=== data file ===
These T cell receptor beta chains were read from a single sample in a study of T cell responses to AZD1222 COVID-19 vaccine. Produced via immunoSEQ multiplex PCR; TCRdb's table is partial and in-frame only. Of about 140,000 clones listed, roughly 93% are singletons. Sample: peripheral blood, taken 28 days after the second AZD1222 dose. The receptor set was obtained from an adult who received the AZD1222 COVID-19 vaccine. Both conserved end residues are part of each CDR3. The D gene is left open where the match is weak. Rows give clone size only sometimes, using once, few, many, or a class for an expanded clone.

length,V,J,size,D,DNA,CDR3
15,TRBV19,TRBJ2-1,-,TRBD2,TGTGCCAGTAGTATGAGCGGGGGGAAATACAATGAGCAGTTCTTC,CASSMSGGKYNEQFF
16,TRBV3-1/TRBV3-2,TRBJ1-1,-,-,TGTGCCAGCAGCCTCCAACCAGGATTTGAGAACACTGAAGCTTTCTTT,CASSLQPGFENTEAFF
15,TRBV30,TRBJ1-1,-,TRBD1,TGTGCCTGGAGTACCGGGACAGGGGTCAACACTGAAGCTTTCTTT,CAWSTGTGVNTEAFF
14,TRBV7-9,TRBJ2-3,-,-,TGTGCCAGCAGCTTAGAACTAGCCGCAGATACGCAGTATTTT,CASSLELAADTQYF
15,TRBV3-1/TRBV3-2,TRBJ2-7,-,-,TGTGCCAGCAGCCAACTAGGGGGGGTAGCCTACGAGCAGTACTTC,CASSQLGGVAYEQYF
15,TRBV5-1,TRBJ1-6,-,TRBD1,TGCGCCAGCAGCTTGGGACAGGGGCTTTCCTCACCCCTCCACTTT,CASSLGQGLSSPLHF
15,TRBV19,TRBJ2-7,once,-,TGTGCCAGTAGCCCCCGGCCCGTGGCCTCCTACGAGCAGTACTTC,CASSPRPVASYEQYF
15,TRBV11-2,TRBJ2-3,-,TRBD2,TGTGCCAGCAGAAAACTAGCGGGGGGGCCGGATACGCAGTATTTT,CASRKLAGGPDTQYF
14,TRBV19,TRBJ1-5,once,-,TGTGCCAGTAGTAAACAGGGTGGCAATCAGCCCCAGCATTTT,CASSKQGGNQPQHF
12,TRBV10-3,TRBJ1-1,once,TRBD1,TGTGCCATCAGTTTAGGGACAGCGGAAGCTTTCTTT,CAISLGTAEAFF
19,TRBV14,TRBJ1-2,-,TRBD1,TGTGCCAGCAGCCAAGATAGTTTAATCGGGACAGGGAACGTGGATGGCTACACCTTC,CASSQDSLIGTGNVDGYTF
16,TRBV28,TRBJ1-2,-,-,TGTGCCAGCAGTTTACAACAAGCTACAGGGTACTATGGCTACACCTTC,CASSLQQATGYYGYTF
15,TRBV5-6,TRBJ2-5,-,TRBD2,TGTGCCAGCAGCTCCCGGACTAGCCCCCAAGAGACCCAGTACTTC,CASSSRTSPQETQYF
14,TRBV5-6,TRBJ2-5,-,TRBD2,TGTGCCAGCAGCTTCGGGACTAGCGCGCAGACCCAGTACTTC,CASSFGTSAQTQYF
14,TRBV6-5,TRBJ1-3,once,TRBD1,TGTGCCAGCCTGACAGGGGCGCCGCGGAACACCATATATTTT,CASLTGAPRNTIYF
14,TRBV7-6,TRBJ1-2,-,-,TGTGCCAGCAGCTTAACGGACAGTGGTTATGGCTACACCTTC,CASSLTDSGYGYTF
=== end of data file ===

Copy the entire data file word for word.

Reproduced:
These T cell receptor beta chains were read from a single sample in a study of T cell responses to AZD1222 COVID-19 vaccine. Produced via immunoSEQ multiplex PCR; TCRdb's table is partial and in-frame only. Of about 140,000 clones listed, roughly 93% are singletons. Sample: peripheral blood, taken 28 days after the second AZD1222 dose. The receptor set was obtained from an adult who received the AZD1222 COVID-19 vaccine. Both conserved end residues are part of each CDR3. The D gene is left open where the match is weak. Rows give clone size only sometimes, using once, few, many, or a class for an expanded clone.

length,V,J,size,D,DNA,CDR3
15,TRBV19,TRBJ2-1,-,TRBD2,TGTGCCAGTAGTATGAGCGGGGGGAAATACAATGAGCAGTTCTTC,CASSMSGGKYNEQFF
16,TRBV3-1/TRBV3-2,TRBJ1-1,-,-,TGTGCCAGCAGCCTCCAACCAGGATTTGAGAACACTGAAGCTTTCTTT,CASSLQPGFENTEAFF
15,TRBV30,TRBJ1-1,-,TRBD1,TGTGCCTGGAGTACCGGGACAGGGGTCAACACTGAAGCTTTCTTT,CAWSTGTGVNTEAFF
14,TRBV7-9,TRBJ2-3,-,-,TGTGCCAGCAGCTTAGAACTAGCCGCAGATACGCAGTATTTT,CASSLELAADTQYF
15,TRBV3-1/TRBV3-2,TRBJ2-7,-,-,TGTGCCAGCAGCCAACTAGGGGGGGTAGCCTACGAGCAGTACTTC,CASSQLGGVAYEQYF
15,TRBV5-1,TRBJ1-6,-,TRBD1,TGCGCCAGCAGCTTGGGACAGGGGCTTTCCTCACCCCTCCACTTT,CASSLGQGLSSPLHF
15,TRBV19,TRBJ2-7,once,-,TGTGCCAGTAGCCCCCGGCCCGTGGCCTCCTACGAGCAGTACTTC,CASSPRPVASYEQYF
15,TRBV11-2,TRBJ2-3,-,TRBD2,TGTGCCAGCAGAAAACTAGCGGGGGGGCCGGATACGCAGTATTTT,CASRKLAGGPDTQYF
14,TRBV19,TRBJ1-5,once,-,TGTGCCAGTAGTAAACAGGGTGGCAATCAGCCCCAGCATTTT,CASSKQGGNQPQHF
12,TRBV10-3,TRBJ1-1,once,TRBD1,TGTGCCATCAGTTTAGGGACAGCGGAAGCTTTCTTT,CAISLGTAEAFF
19,TRBV14,TRBJ1-2,-,TRBD1,TGTGCCAGCAGCCAAGATAGTTTAATCGGGACAGGGAACGTGGATGGCTACACCTTC,CASSQDSLIGTGNVDGYTF
16,TRBV28,TRBJ1-2,-,-,TGTGCCAGCAGTTTACAACAAGCTACAGGGTACTATGGCTACACCTTC,CASSLQQATGYYGYTF
15,TRBV5-6,TRBJ2-5,-,TRBD2,TGTGCCAGCAGCTCCCGGACTAGCCCCCAAGAGACCCAGTACTTC,CASSSRTSPQETQYF
14,TRBV5-6,TRBJ2-5,-,TRBD2,TGTGCCAGCAGCTTCGGGACTAGCGCGCAGACCCAGTACTTC,CASSFGTSAQTQYF
14,TRBV6-5,TRBJ1-3,once,TRBD1,TGTGCCAGCCTGACAGGGGCGCCGCGGAACACCATATATTTT,CASLTGAPRNTIYF
14,TRBV7-6,TRBJ1-2,-,-,TGTGCCAGCAGCTTAACGGACAGTGGTTATGGCTACACCTTC,CASSLTDSGYGYTF